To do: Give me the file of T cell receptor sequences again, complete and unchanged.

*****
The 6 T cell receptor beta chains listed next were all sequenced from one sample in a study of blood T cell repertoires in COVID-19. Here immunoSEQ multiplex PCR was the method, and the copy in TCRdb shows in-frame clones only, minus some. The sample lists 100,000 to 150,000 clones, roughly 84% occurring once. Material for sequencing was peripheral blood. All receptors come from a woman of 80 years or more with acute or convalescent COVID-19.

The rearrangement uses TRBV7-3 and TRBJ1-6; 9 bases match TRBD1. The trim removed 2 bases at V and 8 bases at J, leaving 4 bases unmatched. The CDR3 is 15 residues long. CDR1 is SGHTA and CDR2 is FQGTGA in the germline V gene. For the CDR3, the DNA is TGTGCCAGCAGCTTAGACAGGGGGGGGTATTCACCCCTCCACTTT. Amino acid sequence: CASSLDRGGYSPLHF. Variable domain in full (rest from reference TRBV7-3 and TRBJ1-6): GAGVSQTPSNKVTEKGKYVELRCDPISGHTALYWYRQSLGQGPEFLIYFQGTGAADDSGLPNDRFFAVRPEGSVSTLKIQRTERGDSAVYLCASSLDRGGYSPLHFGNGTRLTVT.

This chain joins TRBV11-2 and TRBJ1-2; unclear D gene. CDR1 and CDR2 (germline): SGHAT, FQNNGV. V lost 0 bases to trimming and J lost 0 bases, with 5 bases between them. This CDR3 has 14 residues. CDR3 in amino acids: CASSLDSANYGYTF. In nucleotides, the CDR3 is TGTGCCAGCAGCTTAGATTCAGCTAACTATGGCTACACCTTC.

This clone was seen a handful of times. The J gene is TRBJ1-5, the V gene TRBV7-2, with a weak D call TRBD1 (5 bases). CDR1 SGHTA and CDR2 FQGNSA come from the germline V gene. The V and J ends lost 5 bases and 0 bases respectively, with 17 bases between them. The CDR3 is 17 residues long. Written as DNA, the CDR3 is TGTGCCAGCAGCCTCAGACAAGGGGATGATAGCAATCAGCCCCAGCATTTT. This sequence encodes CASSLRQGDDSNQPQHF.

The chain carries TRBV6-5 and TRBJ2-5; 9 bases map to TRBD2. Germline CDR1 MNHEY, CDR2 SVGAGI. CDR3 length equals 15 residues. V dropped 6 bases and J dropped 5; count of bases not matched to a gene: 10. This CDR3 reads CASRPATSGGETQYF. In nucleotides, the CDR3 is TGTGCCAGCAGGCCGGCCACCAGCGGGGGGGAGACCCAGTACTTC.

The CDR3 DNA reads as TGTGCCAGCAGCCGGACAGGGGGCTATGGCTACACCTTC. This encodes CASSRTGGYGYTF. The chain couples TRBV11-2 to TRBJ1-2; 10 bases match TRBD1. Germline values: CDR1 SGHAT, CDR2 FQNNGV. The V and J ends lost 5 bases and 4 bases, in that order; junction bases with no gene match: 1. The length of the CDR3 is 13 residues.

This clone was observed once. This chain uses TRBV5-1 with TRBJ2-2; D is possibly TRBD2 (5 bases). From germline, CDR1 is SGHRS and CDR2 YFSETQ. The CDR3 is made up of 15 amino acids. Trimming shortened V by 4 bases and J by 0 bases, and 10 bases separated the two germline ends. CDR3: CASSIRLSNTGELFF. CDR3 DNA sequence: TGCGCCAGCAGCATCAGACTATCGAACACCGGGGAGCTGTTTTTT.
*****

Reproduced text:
The 6 T cell receptor beta chains listed next were all sequenced from one sample in a study of blood T cell repertoires in COVID-19. Here immunoSEQ multiplex PCR was the method, and the copy in TCRdb shows in-frame clones only, minus some. The sample lists 100,000 to 150,000 clones, roughly 84% occurring once. Material for sequencing was peripheral blood. All receptors come from a woman of 80 years or more with acute or convalescent COVID-19.

The rearrangement uses TRBV7-3 and TRBJ1-6; 9 bases match TRBD1. The trim removed 2 bases at V and 8 bases at J, leaving 4 bases unmatched. The CDR3 is 15 residues long. CDR1 is SGHTA and CDR2 is FQGTGA in the germline V gene. For the CDR3, the DNA is TGTGCCAGCAGCTTAGACAGGGGGGGGTATTCACCCCTCCACTTT. Amino acid sequence: CASSLDRGGYSPLHF. Variable domain in full (rest from reference TRBV7-3 and TRBJ1-6): GAGVSQTPSNKVTEKGKYVELRCDPISGHTALYWYRQSLGQGPEFLIYFQGTGAADDSGLPNDRFFAVRPEGSVSTLKIQRTERGDSAVYLCASSLDRGGYSPLHFGNGTRLTVT.

This chain joins TRBV11-2 and TRBJ1-2; unclear D gene. CDR1 and CDR2 (germline): SGHAT, FQNNGV. V lost 0 bases to trimming and J lost 0 bases, with 5 bases between them. This CDR3 has 14 residues. CDR3 in amino acids: CASSLDSANYGYTF. In nucleotides, the CDR3 is TGTGCCAGCAGCTTAGATTCAGCTAACTATGGCTACACCTTC.

This clone was seen a handful of times. The J gene is TRBJ1-5, the V gene TRBV7-2, with a weak D call TRBD1 (5 bases). CDR1 SGHTA and CDR2 FQGNSA come from the germline V gene. The V and J ends lost 5 bases and 0 bases respectively, with 17 bases between them. The CDR3 is 17 residues long. Written as DNA, the CDR3 is TGTGCCAGCAGCCTCAGACAAGGGGATGATAGCAATCAGCCCCAGCATTTT. This sequence encodes CASSLRQGDDSNQPQHF.

The chain carries TRBV6-5 and TRBJ2-5; 9 bases map to TRBD2. Germline CDR1 MNHEY, CDR2 SVGAGI. CDR3 length equals 15 residues. V dropped 6 bases and J dropped 5; count of bases not matched to a gene: 10. This CDR3 reads CASRPATSGGETQYF. In nucleotides, the CDR3 is TGTGCCAGCAGGCCGGCCACCAGCGGGGGGGAGACCCAGTACTTC.

The CDR3 DNA reads as TGTGCCAGCAGCCGGACAGGGGGCTATGGCTACACCTTC. This encodes CASSRTGGYGYTF. The chain couples TRBV11-2 to TRBJ1-2; 10 bases match TRBD1. Germline values: CDR1 SGHAT, CDR2 FQNNGV. The V and J ends lost 5 bases and 4 bases, in that order; junction bases with no gene match: 1. The length of the CDR3 is 13 residues.

This clone was observed once. This chain uses TRBV5-1 with TRBJ2-2; D is possibly TRBD2 (5 bases). From germline, CDR1 is SGHRS and CDR2 YFSETQ. The CDR3 is made up of 15 amino acids. Trimming shortened V by 4 bases and J by 0 bases, and 10 bases separated the two germline ends. CDR3: CASSIRLSNTGELFF. CDR3 DNA sequence: TGCGCCAGCAGCATCAGACTATCGAACACCGGGGAGCTGTTTTTT.